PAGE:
PROBLEMS IN THE INVESTMENT IN TRAMWAY INFRASTRUCTURE - A CASE STUDY IN UFA, RUSSIA



PROBLEMS IN THE INVESTMENT IN TRAMWAY INFRASTRUCTURE - A CASE STUDY IN UFA, RUSSIA

Authors

Mark Sellin, Mott MacDonald

Description

This abstract uses the case study of the tramway in Ufa, Russia to illustrate the current state of the infrastructure, the issues surrounding the modernisation of the tramway together with potential problems outside of the tramway’s control.

Abstract

This paper is a case study of an existing tramway in Ufa, Russia which describes the state of its infrastructure and the issues that face the city as it modernises its tram and trolleybus network. Although this case study focusses on Ufa, the same general lessons can be applied in many cities across the former USSR. This finds that not all of the issues are within the remit of the tramway company to correct but many require the intervention of the municipality.

Ufa is a city of approximately one million inhabitants located about 1,400 km east of Moscow at the western foothills of the Ural mountains. It is the capital of the Republic of Bashkortostan as well as the administrative centre of the Municipality of Ufa. The city is one of the largest industrial centres of Russia including oil refining, petrochemicals and military jet engines as well as being an important transport hub. The city is situating on a promontory of land between the river Belaya and the river Ufa with the result that the urban area is long and thin (up to 30km by between 3 and 7 km wide).
The city is well served by public transport although electric modes carry less than one fifth of passengers of the approximate total of 250.5 million passengers carried in 2013:
• Tramway and trolleybus services (18.3% market share);
• State bus services (20.4% share); and
• Private bus operators (61.2% share).
The city council together with its transport agency, Ufagortrans, develops local transport policy and tenders all city bus services.
The tramway network is currently operated in two sections as the main link between them, along Prospect October, was abandoned previously as part of a former City Development Plan in 2008. The quality of the infrastructure overall is poor having received little maintenance over the years, although the tramway company make a good effort in ‘patching up’ so that services can continue to operate, albeit with fairly frequent service interruptions. The infrastructure in this context includes:
• Tram track, including special work at junctions;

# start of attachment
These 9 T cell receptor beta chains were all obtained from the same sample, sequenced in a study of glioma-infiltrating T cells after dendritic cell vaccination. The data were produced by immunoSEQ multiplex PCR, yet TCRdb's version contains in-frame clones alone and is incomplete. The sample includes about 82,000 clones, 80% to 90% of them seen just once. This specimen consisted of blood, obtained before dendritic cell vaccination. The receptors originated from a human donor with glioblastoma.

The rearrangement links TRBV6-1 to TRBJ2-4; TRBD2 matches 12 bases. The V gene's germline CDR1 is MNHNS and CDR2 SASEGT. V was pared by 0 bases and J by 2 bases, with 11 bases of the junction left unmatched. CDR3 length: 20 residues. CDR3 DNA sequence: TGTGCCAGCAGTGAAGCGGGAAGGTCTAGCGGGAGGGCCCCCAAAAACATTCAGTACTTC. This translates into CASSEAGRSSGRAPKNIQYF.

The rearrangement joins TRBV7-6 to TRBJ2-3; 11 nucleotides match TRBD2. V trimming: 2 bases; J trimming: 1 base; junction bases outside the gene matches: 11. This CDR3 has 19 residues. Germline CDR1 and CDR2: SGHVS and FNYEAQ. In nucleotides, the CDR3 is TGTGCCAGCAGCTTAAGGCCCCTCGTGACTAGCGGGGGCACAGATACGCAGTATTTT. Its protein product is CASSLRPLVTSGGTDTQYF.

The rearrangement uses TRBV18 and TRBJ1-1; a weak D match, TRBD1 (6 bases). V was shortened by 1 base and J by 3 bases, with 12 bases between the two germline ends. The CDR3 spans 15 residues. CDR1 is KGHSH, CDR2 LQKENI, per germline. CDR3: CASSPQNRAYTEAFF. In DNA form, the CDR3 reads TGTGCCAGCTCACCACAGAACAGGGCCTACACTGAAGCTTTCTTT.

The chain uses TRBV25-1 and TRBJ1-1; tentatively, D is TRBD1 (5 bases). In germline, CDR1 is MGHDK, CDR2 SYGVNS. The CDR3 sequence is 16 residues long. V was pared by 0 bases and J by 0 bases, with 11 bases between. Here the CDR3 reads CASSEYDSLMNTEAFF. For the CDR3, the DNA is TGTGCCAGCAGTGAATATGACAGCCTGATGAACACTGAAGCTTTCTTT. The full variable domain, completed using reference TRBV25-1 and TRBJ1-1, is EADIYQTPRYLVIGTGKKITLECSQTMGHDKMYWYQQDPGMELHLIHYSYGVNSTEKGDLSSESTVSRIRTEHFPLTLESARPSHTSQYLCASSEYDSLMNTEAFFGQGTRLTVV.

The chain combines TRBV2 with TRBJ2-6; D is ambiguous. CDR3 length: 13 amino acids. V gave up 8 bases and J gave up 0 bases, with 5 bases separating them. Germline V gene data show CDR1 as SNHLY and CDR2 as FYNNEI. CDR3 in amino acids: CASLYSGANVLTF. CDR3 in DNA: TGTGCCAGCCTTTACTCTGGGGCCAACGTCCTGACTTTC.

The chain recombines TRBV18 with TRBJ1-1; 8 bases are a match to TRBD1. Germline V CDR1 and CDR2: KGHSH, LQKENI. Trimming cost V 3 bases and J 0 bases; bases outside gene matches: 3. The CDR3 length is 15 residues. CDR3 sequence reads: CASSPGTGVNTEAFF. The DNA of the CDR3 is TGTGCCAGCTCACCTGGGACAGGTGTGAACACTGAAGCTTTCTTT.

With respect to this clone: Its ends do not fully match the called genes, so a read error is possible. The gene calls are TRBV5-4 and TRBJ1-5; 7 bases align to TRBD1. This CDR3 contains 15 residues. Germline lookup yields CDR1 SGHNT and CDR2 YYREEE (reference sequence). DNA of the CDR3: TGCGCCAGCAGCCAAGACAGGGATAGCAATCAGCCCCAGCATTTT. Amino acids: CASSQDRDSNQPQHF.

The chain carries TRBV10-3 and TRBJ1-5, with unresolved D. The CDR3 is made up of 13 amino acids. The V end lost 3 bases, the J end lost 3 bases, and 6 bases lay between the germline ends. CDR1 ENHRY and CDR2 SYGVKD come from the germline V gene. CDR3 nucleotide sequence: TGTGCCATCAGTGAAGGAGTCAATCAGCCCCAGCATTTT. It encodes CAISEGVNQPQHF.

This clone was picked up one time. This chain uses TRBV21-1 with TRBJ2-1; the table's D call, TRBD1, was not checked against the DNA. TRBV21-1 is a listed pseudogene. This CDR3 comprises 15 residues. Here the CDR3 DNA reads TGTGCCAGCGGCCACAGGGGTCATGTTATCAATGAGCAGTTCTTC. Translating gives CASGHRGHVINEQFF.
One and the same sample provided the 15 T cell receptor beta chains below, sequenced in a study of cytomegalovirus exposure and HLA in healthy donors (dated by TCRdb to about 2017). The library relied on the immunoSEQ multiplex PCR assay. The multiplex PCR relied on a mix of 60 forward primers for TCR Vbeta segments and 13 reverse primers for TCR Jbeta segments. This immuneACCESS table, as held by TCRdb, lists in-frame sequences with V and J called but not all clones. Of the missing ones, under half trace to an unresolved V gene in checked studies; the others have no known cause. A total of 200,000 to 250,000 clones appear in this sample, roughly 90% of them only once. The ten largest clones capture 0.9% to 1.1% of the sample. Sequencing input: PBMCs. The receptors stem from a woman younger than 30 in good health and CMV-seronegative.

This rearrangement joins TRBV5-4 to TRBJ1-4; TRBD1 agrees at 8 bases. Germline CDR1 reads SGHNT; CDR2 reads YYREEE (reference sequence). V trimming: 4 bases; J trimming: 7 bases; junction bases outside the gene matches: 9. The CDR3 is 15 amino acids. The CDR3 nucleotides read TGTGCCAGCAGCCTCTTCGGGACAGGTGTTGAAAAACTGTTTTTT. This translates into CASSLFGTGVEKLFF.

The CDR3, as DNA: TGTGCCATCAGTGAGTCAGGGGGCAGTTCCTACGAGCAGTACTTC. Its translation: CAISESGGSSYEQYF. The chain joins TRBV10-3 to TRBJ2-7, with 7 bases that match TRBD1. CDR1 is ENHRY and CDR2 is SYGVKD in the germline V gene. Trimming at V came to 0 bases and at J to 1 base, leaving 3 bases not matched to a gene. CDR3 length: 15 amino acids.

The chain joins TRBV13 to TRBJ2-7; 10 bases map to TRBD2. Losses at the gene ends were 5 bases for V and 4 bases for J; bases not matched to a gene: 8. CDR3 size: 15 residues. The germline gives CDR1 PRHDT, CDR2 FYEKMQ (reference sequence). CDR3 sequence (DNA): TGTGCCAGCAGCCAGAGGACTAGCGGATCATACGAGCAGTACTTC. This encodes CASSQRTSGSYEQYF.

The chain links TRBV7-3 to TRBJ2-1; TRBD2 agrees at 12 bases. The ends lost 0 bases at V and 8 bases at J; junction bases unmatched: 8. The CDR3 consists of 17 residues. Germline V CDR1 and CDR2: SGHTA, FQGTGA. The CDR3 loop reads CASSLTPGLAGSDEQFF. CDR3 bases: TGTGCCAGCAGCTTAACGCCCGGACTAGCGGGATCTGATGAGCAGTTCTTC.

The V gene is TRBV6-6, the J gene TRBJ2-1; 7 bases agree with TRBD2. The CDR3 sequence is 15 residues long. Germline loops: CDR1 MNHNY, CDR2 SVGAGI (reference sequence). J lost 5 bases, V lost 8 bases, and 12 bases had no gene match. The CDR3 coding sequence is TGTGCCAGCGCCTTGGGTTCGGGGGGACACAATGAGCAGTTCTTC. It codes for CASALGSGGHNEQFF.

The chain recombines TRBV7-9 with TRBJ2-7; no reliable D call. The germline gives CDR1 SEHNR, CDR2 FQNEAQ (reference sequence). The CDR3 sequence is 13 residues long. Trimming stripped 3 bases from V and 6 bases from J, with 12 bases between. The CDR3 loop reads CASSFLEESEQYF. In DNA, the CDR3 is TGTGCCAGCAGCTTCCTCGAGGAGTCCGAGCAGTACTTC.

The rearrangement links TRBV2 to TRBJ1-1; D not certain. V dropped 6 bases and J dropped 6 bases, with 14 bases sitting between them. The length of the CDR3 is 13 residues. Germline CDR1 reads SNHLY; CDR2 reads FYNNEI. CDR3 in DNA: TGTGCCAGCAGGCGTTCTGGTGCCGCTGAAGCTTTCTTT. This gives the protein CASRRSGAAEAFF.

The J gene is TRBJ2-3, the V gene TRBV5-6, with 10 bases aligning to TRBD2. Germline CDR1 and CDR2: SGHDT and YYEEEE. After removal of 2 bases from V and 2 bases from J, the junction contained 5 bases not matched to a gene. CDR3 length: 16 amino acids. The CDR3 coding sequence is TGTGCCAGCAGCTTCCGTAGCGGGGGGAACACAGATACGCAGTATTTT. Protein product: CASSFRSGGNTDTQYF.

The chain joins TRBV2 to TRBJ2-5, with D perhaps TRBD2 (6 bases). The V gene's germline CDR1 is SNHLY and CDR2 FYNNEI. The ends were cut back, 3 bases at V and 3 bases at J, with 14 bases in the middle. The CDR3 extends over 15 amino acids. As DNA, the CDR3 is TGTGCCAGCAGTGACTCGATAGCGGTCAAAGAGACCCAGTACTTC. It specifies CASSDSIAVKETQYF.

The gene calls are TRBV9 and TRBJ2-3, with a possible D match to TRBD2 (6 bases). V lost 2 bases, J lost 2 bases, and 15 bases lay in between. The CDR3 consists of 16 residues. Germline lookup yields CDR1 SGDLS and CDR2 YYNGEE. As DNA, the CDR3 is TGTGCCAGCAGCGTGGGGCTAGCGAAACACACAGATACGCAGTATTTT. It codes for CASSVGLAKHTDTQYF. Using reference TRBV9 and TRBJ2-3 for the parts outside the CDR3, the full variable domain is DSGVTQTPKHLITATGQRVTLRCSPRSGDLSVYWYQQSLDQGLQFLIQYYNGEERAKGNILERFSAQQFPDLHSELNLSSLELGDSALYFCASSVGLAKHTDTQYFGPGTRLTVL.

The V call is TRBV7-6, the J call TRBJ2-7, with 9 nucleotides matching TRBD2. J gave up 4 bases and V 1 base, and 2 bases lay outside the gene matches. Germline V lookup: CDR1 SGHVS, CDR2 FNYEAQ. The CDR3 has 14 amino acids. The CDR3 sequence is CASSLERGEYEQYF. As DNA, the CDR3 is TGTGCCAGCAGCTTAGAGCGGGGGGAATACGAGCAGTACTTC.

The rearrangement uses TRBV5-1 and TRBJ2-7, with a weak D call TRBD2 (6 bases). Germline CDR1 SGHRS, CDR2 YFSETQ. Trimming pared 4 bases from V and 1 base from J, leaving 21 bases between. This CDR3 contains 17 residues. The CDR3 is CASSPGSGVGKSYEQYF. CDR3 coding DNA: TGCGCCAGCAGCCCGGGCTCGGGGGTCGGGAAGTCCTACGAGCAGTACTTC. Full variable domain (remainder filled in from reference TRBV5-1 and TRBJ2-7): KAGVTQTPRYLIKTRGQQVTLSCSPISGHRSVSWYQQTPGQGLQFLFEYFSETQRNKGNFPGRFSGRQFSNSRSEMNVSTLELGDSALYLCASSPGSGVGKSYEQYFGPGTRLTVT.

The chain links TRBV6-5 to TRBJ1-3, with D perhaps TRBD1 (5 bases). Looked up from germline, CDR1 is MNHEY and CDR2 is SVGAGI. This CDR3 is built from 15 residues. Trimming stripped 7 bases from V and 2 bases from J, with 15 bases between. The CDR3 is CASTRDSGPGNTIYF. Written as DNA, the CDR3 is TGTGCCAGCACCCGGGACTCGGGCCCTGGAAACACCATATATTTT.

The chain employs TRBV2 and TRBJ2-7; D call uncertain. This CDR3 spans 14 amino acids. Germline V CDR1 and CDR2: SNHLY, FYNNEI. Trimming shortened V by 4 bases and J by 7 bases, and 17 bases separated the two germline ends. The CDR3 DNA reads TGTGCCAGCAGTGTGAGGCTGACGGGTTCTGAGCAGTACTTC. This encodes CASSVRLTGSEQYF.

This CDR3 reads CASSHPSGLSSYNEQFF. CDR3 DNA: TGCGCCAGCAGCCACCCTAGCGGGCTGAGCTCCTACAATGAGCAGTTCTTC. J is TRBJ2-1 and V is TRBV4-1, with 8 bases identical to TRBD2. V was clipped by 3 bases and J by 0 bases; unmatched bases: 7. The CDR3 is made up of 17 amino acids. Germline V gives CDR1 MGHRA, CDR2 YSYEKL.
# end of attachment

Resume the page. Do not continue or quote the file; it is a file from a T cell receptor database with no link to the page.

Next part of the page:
• Overhead catenary, including traction poles;
• Power supply, including sub-stations and feeder cables; and
• Tram fleet.
The investment required is not easy to find locally and to this end the municipality has applied to the European Bank for reconstruction and Development (EBRD) for financing of a new 4.9 km link between the northern and southern networks and also the rehabilitation of the existing tram lines on the related route. However, there are wider issues that affect the public transport network in Ufa that would impact upon the willingness of any party to invest funds in the existing tramway network. These include the competition of existing trolleybus services (operated by the same company), the competition from state buses and private buses and in consequence the willingness of Ufagortrans to design and award the bus tenders to complement the electric networks.
The fare network operates on a flat fare basis with discounts for concessions, including retired persons and students, with no free transfers and different rates depending on mode. In fact just under half of all tram and trolleybus passengers were concessionary. In a city where journeys can be long, this has resulted in a low yield per passenger-km and a large number of routes that serve most passenger’s travel patterns without the requirement for a change.
Maintenance of the existing and any future improved asset can be judged against the management of the assets over time so that their life is extended. Local skills and construction techniques will have an impact on this as will the likelihood of funds being available in future years.
Therefore to ensure that any modernised tramway justifies the investment made to it there are several issues that need to be addressed out of the jurisdiction of the tramway company and which the municipality and its agencies will need to address.

Publisher

Association for European Transport